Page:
Gardening with Laurie: Time to prune, relocate trees
By By Laurie Garretson
Nov. 28, 2013 at 5:28 a.m.
December is a great time to take a stroll around your yard and think about changes you might want to make or correct.
Notice any trees that are not planted where you want them? This would be the best time to transplant trees or shrubs that might be happier in another location.
Transplanting now and not during warm months will be easier on the plants to become better established.
Cool or cold weather is a good time to prune deciduous or evergreen trees. Now is especially easier to prune on deciduous types. It will be easier to see the true structure of the tree without leaves. Plus, you won't have the weight of the fully leafed limbs to contend with.
If you have noticed scale on any of your trees, now would be a good time to spray the tree with an all-season oil to control these pests. You'll need to make several applications about a week apart. Do not spray before a freeze is predicted; hold off for a few days.
If moving a tree to a different location in your landscape, have the new hole ready first. For best results, you want the tree to be transplanted as soon as it comes out of the ground. Have the new hole dug out only as deep as the rootball you plan to dig and only several inches wider.
Get as much of the root system as possible when digging up the tree. A common rule of thumb is to measure the trunk diameter at about 12 inches up from the ground level and then dig a rootball that is about 9 inches across for every inch of that diameter. A 9-inch diameter tree trunk would only need a rootball that is 9 inches wide.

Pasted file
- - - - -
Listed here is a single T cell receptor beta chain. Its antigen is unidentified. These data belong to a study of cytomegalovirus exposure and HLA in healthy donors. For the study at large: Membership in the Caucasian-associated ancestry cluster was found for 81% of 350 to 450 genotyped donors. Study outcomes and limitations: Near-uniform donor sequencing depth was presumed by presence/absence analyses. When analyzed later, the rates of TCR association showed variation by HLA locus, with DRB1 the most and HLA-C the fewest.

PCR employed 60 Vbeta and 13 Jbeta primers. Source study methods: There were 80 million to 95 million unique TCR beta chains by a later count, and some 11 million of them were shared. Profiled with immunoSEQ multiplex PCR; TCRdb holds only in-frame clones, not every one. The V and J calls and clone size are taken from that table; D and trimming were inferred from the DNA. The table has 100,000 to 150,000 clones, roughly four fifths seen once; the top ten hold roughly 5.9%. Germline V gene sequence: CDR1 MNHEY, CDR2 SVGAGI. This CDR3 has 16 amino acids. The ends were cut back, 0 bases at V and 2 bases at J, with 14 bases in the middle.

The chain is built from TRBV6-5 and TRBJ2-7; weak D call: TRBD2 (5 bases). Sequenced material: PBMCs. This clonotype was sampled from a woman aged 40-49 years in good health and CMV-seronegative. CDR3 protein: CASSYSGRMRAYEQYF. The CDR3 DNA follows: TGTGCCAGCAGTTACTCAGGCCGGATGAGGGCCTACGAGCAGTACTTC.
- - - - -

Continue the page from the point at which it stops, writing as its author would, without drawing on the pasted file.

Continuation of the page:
If the soil is really dry, lightly water the area before digging to help prevent dry soil from falling away from the roots as it is is being dug out. If you're not immediately replanting the tree, be sure to wrap the root system to prevent it from drying out.
When planting the tree, first sprinkle the inside of the hole with some of your Rocket Fuel root stimulator and then place the rootball in the hole, making sure it is planted at the same depth as in the original location.
Break up the soil that was removed from the hole and then add it back to fill in over the roots and all around the rootball. Slowly water the hole and add more soil as needed and as the soil settles in the hole. Do not to have dirt above the roots' flare.
Spread a quarter to a half an inch of compost on top of the planting hole along with an inch or more of mulch, making sure to stay a couple of inches away from the trunk. This along with regular watering should get the tree off to a good start in its new location.
Until next time, let's try to garden with nature, not against it, and maybe all our weeds will become wildflowers.
Laurie Garretson is a Victoria gardener and nursery owner. Send your gardening questions to email@example.com or in care of the Advocate, P.O. Box 1518, Victoria, TX 77902.